Julia Louis-Dreyfus Says Downhill Is Not As Anti-Valentine’s Day As It Looks

Photo: Courtesy of Searchlight Pictures.
The trailer for Julia Louis-Dreyfus’ new movie Downhill opens with a Very Bad Thing. Billie (Dreyfus) and family are on vacation in Austria when what appears to be an avalanche rumbles down the hill, presumably to end their vacation in tragedy. At this precise moment, Billie’s husband Pete (Will Ferrell) grabs his cell phone and leaves Billie and their two children, huddled together awaiting their deaths, as he escapes into the ski lodge. It turns out, the avalanche was a controlled one and everyone is fine, but Pete’s still the bad guy, right? 
Nope, says Dreyfus. Downhill, which is a remake of the French, Norwegian, and Swedish film Force Majeure, is a bit more complicated than all that. And when you see why, it just might stave you off long term relationships forever. But the actor is hoping that audiences will see the layers in it before giving up on commitment altogether. 
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“We are trying to tell a story that had some ambiguity to it, not black-and-white, but more gray. Muddy it up a bit,” Dreyfus tells Refinery29 in Los Angeles, ahead of the film’s release. She produced the film — in her words, she “lived and breathed” it — and it marks her first project post-Veep. While Dreyfus misses Selina Meyer (“I love that horrible lady”), she’s excited to deliver a different outlook on life to audiences. And one that is, perhaps, not as bleak as Veep’s.
“Good people can do really bad things, and we are playing with themes of truth telling, the theme of shame, of responsibility. How does one go on after a moment like this? How does one reconcile when something terrible like this has happened?,” she ponders.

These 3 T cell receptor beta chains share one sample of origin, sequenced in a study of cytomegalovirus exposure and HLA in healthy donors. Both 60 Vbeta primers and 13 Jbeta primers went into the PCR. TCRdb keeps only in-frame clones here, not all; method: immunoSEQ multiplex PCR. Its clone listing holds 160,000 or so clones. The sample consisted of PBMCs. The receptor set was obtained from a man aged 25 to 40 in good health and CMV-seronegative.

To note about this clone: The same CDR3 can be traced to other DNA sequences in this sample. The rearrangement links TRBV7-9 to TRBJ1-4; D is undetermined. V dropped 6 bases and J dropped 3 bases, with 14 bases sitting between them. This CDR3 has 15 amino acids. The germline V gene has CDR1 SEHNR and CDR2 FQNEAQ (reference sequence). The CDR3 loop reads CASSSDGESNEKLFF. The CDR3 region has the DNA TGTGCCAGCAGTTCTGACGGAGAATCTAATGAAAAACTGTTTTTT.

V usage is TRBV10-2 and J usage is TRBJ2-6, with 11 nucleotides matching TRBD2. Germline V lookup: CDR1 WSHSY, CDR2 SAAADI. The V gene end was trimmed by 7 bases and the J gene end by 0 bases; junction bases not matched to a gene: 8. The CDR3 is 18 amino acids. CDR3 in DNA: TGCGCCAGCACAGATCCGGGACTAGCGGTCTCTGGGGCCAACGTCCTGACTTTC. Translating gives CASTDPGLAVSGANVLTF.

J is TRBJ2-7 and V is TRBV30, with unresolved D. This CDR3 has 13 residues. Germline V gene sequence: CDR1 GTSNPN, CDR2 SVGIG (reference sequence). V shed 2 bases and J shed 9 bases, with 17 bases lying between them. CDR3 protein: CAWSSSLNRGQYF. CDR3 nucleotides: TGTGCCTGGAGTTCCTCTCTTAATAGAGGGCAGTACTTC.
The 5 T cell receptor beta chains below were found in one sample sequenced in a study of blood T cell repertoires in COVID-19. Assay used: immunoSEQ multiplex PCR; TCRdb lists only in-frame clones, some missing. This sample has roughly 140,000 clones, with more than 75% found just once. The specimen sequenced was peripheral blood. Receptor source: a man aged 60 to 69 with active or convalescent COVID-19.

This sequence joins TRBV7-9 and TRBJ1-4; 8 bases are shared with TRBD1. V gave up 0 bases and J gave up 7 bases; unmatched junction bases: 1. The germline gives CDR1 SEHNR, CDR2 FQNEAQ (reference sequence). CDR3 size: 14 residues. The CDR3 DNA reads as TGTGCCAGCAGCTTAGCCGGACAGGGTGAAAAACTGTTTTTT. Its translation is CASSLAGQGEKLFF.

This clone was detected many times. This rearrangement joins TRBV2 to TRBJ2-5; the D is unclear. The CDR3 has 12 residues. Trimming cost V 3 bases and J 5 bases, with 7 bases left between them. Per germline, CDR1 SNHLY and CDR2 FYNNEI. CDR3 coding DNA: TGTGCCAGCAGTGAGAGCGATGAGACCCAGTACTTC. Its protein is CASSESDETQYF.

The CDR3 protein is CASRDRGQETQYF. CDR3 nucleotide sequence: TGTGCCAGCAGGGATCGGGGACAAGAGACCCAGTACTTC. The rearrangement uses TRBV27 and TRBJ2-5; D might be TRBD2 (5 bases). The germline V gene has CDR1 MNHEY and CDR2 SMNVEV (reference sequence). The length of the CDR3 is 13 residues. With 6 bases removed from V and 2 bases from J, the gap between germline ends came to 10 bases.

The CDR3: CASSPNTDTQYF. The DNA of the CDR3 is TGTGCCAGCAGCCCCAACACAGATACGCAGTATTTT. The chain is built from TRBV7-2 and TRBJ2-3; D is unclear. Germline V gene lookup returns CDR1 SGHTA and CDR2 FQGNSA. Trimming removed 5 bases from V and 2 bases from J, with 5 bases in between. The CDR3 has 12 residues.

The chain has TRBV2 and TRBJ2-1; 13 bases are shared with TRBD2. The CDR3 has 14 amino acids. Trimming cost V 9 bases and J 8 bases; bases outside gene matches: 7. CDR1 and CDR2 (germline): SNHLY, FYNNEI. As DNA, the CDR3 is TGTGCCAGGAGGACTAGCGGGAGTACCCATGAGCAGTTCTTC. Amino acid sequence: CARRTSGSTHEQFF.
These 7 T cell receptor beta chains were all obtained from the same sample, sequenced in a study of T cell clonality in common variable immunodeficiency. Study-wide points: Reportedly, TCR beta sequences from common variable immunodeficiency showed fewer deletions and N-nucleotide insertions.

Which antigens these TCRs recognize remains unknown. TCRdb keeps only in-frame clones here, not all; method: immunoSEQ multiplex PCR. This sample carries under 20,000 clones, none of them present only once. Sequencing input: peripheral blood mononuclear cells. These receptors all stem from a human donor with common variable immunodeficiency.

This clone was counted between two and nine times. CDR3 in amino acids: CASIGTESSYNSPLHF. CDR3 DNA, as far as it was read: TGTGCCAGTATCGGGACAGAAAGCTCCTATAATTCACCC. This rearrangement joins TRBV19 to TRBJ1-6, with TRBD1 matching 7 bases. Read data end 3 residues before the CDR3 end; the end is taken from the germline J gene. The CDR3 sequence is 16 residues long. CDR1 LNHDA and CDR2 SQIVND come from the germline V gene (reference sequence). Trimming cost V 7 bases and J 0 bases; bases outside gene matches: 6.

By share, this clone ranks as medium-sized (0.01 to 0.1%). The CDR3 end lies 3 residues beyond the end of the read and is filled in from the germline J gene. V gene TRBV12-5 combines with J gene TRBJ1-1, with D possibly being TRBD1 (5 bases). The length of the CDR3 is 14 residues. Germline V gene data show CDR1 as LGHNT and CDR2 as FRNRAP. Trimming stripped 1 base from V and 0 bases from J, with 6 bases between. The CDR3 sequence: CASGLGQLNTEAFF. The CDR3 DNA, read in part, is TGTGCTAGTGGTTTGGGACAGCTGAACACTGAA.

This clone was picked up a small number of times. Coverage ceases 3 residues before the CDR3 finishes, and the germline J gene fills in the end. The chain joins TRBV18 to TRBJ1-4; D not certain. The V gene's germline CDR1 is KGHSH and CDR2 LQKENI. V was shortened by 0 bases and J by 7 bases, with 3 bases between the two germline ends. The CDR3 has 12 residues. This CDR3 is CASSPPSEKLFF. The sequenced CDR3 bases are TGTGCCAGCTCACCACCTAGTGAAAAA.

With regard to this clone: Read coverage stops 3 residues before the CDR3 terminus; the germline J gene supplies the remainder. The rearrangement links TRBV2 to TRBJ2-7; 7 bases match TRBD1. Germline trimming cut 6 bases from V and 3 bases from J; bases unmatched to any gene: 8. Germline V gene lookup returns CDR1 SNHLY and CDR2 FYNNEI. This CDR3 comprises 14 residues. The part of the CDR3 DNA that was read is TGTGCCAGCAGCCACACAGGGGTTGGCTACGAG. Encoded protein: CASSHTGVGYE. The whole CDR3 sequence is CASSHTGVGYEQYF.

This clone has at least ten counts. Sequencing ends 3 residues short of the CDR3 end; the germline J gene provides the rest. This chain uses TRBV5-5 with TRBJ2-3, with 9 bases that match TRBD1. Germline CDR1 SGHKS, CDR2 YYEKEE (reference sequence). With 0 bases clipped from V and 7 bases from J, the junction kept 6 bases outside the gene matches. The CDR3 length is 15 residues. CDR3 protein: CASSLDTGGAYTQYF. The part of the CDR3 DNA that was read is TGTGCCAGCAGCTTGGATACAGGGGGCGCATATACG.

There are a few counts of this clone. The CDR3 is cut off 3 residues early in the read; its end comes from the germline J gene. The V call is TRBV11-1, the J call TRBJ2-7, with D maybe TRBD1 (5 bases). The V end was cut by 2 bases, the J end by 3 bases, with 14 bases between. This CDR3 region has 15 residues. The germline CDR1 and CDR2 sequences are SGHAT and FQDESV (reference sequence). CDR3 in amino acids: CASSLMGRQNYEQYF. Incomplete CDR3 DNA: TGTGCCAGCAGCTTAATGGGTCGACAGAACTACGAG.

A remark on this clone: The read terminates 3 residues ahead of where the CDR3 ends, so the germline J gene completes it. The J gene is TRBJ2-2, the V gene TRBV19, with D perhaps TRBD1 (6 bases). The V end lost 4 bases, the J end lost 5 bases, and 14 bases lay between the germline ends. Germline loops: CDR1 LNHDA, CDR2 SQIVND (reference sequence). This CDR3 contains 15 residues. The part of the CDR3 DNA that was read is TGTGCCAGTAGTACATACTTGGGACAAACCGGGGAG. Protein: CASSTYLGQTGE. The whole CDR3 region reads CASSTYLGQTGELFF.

In essence, what happens after Pete’s terrible deed is a series of equally terrible reactions by both Billie and Pete. This isn’t a movie about a bad husband getting caught. It’s bigger than that.
“It's not like Billie’s a bad person, but she makes a couple of pretty bad decisions in this movie,” says Dreyfus, referring to one moment we won’t spoil. The actor calls the scene in question straight up “heinous” and “not a great mothering moment for her.” But it’s hard not find more sympathy for Dreyfus’ character, who is essentially reacting to Pete’s bad decision — one he refuses to acknowledge. “She's being essentially gaslit by her husband after the fact, and that's not cool, but then she kind of spins out.”
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But this is a movie that comes out on February 14, also known, for better or worse, as Valentine’s Day. Isn’t this kind of a bleak premise for a day on which most people are trying to celebrate all the mushy, rose-colored glasses versions of love? 
“I would say that it opens up conversation,” says Dreyfus. She points to the “foil” of Pete’s much younger coworker and his girlfriend (played by Veep alum Zach Woods and Zoë Chao), who Pete asks to join him and Billie in Austria as a means of diffusing the tension post-Avalanche. “The younger couple in this story are in the throws of early days, which is divine, and I remember those days well. There's a lot to be said for them, but there's also a lot to be said for experience and walking through tough times together, which Billie and Pete certainly are.”
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